Mongolia: Herders Move with the Seasons
At this time of year the summer pastures in the Altay Mountains in western Mongolia are strewn with belongings, and there's a steady trickle of baggage-laden camels, yaks and horses down the slopes. Fall is fast approaching, and the Mongol and Kazakh herders who inhabit this land of craggy peaks, wide valleys and silver blue lakes are on the move, heading for lower pastures until winter sets in. Then they'll be migrating again: these herders move four times a year, each season shifting to the places their nomadic forefathers have inhabited for generations.
At the moment they're packing up their felt yurts-- a ger to the Mongols, or a kiiz uy to the ethnic Kazakhs. Ethnic Kazakhs form a majority of the population of Mongolia's westernmost district of Bayan-Olgiy. They're busy stowing their possessions onto pack animals, motorcycles and trucks and heading down the mountains to warmer climes.
Anything that doesn't fit in the baggage train is left piled up on the summer pastures to be picked up later. In one spot the top of a yurt with its elegantly crisscrossed wooden strands stands propped against some poles, and elsewhere a jumble of tables, milking stools, cooking pots and sheepskins awaits collection.
Some families have fenced off patches of land to grow grass to make hay on which the animals will survive through the cold months. The herds must be fed up in summer to store fat for the long, cold winter when grazing is hard to come by.
Summer's a busy time for the herders. Some of the fattened up animals are slaughtered and the meat dried for consumption through the winter. The women busy themselves making yak and sheep cheese, which will feed the family through the colder months. Sheep are sheared and their wool pressed into felt, later to be made into decorated carpets for the yurt.
Each member of the family, with the exception of the very young, has a role to play in the laborious business of running the homestead, the men herding and slaughtering the animals, the women cooking supplies and milking the herds, the children collecting and drying dung for cooking and heating.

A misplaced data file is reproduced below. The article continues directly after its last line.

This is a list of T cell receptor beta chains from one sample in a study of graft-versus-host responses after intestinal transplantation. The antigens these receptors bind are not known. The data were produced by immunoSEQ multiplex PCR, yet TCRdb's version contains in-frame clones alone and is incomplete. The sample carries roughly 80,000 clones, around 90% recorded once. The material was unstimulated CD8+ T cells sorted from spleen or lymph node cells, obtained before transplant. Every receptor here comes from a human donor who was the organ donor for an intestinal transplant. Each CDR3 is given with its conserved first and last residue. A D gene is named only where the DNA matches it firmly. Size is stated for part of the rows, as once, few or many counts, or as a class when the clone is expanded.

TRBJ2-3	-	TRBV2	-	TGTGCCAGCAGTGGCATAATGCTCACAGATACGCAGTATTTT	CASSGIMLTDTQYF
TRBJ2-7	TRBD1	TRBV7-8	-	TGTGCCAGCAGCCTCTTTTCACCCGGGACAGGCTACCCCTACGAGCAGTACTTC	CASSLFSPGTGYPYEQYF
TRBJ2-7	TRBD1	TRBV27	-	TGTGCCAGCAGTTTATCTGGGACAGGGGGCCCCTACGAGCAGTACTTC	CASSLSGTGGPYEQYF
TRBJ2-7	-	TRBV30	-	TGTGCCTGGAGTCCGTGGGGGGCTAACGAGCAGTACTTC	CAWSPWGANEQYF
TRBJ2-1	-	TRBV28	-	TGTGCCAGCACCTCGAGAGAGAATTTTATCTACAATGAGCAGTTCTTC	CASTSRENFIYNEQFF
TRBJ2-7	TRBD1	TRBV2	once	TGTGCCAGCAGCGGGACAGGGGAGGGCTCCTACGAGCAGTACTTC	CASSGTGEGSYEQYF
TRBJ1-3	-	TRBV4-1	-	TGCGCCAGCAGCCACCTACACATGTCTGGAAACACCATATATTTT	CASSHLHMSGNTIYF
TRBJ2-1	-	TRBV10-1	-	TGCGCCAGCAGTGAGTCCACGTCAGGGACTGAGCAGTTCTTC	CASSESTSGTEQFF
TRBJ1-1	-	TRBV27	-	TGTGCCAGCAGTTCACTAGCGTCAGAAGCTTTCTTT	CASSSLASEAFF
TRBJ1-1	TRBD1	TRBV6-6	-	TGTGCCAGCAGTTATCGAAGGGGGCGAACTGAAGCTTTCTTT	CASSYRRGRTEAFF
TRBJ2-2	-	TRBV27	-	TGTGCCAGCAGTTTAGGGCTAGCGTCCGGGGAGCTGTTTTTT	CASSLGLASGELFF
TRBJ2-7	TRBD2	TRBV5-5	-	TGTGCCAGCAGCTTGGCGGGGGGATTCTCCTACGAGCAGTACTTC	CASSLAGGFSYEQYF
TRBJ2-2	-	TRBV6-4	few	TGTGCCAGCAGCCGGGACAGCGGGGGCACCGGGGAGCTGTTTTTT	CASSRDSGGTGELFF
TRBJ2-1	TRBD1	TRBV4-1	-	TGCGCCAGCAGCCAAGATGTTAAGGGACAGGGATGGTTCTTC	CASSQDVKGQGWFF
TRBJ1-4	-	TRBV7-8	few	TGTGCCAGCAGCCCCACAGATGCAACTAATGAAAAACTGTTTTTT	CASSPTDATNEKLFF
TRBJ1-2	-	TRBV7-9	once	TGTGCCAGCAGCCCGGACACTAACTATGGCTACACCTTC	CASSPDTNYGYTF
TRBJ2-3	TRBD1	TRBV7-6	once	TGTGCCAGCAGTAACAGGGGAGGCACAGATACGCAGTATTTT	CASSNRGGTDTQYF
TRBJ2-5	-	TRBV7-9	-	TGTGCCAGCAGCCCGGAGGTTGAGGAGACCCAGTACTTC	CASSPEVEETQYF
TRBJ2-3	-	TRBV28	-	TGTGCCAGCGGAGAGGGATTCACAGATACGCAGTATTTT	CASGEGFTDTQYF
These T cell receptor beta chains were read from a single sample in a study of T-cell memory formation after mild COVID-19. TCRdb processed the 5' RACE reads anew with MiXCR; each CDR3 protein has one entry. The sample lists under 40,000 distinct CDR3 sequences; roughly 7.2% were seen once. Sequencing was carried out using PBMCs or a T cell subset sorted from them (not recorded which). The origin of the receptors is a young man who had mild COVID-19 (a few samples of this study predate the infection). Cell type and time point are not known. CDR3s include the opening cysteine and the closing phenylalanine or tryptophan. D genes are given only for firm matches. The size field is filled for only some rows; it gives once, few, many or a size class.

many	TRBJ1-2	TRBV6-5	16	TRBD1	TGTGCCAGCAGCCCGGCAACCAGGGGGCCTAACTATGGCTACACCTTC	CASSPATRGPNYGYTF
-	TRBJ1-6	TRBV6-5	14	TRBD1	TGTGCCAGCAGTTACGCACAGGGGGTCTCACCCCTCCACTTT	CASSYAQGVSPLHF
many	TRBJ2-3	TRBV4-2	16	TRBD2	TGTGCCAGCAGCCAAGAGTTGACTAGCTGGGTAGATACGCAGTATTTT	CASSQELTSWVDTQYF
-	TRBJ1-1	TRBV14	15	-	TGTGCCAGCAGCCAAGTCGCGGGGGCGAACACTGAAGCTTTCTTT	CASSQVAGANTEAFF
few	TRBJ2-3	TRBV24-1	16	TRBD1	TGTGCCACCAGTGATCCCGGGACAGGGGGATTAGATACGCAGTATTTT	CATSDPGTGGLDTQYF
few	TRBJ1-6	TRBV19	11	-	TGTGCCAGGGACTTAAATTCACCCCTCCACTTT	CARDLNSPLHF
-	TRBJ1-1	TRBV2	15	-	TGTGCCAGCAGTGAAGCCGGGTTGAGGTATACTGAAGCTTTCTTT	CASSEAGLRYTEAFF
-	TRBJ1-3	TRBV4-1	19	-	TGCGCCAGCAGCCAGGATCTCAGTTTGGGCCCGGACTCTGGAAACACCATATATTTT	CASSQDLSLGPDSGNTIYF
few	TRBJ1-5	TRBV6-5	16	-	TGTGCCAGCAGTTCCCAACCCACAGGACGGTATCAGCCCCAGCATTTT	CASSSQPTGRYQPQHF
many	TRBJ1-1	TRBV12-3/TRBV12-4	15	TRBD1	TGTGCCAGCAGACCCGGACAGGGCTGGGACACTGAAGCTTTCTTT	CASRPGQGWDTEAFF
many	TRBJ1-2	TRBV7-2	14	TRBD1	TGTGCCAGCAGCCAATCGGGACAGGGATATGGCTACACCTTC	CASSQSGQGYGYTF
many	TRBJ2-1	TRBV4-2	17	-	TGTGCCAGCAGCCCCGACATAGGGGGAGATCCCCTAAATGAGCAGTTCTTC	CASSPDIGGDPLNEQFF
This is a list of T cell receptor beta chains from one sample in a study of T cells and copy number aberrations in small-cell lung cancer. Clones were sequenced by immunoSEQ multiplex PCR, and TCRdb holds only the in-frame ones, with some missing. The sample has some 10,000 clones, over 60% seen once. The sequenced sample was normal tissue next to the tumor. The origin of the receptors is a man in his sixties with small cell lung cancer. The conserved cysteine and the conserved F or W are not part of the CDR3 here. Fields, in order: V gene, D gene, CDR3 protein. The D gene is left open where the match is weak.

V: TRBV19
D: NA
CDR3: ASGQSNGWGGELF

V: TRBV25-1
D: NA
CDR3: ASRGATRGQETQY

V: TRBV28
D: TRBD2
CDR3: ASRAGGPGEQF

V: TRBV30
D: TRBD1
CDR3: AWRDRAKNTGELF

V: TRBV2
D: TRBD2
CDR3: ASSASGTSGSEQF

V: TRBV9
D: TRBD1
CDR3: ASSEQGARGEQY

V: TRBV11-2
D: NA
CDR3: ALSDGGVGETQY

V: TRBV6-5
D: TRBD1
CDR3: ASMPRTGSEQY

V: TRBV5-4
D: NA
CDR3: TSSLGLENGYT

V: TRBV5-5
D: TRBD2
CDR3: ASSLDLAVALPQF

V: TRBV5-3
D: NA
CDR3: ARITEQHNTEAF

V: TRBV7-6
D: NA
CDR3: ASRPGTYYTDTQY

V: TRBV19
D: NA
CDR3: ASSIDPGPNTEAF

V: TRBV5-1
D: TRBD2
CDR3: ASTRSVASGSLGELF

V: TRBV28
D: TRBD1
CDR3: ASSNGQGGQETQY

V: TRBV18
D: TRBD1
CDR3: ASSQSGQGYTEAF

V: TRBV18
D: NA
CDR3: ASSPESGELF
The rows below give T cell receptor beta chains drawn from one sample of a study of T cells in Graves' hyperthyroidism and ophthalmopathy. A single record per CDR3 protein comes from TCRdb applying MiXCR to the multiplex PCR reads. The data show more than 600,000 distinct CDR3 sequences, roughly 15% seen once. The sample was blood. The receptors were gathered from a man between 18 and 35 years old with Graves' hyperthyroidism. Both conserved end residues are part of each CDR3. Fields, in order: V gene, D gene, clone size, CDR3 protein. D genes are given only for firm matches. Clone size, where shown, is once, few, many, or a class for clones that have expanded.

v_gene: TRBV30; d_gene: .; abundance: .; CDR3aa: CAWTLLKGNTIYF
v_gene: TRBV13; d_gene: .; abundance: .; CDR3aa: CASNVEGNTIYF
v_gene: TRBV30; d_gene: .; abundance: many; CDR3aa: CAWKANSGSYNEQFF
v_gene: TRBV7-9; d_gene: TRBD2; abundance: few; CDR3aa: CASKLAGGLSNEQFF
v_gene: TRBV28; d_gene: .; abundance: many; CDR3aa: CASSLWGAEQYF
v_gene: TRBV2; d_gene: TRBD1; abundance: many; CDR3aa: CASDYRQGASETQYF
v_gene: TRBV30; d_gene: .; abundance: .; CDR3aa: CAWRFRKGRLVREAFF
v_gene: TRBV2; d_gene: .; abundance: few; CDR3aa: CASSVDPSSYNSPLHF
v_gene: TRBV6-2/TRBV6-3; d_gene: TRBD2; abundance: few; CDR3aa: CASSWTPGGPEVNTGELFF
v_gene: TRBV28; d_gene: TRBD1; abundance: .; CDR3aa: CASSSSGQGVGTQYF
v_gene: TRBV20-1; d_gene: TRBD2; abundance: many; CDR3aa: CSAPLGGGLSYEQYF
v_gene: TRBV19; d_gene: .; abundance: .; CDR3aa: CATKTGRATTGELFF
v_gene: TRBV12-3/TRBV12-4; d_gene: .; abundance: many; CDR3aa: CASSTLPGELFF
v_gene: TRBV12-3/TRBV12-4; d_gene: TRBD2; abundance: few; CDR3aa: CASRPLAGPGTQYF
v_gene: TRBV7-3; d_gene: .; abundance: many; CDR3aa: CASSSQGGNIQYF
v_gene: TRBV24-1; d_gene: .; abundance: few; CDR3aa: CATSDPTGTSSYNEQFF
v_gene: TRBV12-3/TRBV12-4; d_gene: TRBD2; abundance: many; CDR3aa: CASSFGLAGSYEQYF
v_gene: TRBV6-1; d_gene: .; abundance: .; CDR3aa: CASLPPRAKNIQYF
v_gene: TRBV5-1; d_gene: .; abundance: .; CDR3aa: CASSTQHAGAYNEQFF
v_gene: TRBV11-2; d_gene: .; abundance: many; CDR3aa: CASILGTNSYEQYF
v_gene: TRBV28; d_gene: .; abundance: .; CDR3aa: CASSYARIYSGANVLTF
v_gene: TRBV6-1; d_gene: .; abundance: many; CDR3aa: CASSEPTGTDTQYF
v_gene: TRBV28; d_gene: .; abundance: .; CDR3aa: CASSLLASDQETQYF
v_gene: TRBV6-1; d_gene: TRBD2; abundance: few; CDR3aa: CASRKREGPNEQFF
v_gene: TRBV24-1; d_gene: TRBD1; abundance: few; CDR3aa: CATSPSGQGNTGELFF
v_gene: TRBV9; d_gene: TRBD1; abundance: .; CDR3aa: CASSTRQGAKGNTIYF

Life in these high and sometimes inhospitable mountains can be a battle against the elements. In mid-August a blizzard hit the valleys around the Tavan Bogd area, catching the herders and their animals by surprise. Many animals had been driven into the highest pastures far from the home base to take advantage of the best grass during the last weeks of summer, and their exposed positions caused some of the animals to perish. An unforeseen event like this can spell disaster for the nomadic families, who depend on their herds for survival.
The snowstorm also caught migratory birds by surprise. They scraped out little holes in the snow and huddled together for warmth, but the next morning the pastures -- dazzling white in the bright sunlight -- were strewn with avian corpses.
After the animals have been brought down to lower ground for the fall and food stocks have been piled up for winter, the herders have a little time to relax. The major event of the season in Bayan-Olgiy is the annual eagle festival in early October, when Kazakh eagle hunters compete to show off the prowess of their birds. Tanatkan, a young hunter, proudly displays one of his golden eagles, which flaps its enormous wings alarmingly as it perches on his gloved arm. He hopes the six year old eagle may win a prize in the competition.
Not long after these festivities, the approach of winter prompts another migration. Before the snow grips the valleys, the herders and their animals will be on the move again, heading for lower pastures before the cold weather sets in with a vengeance.
Joanna Lillis is a freelance writer who specializes in Central Asia.
Joanna Lillis is a journalist based in Almaty and author of Dark Shadows: Inside the Secret World of Kazakhstan.
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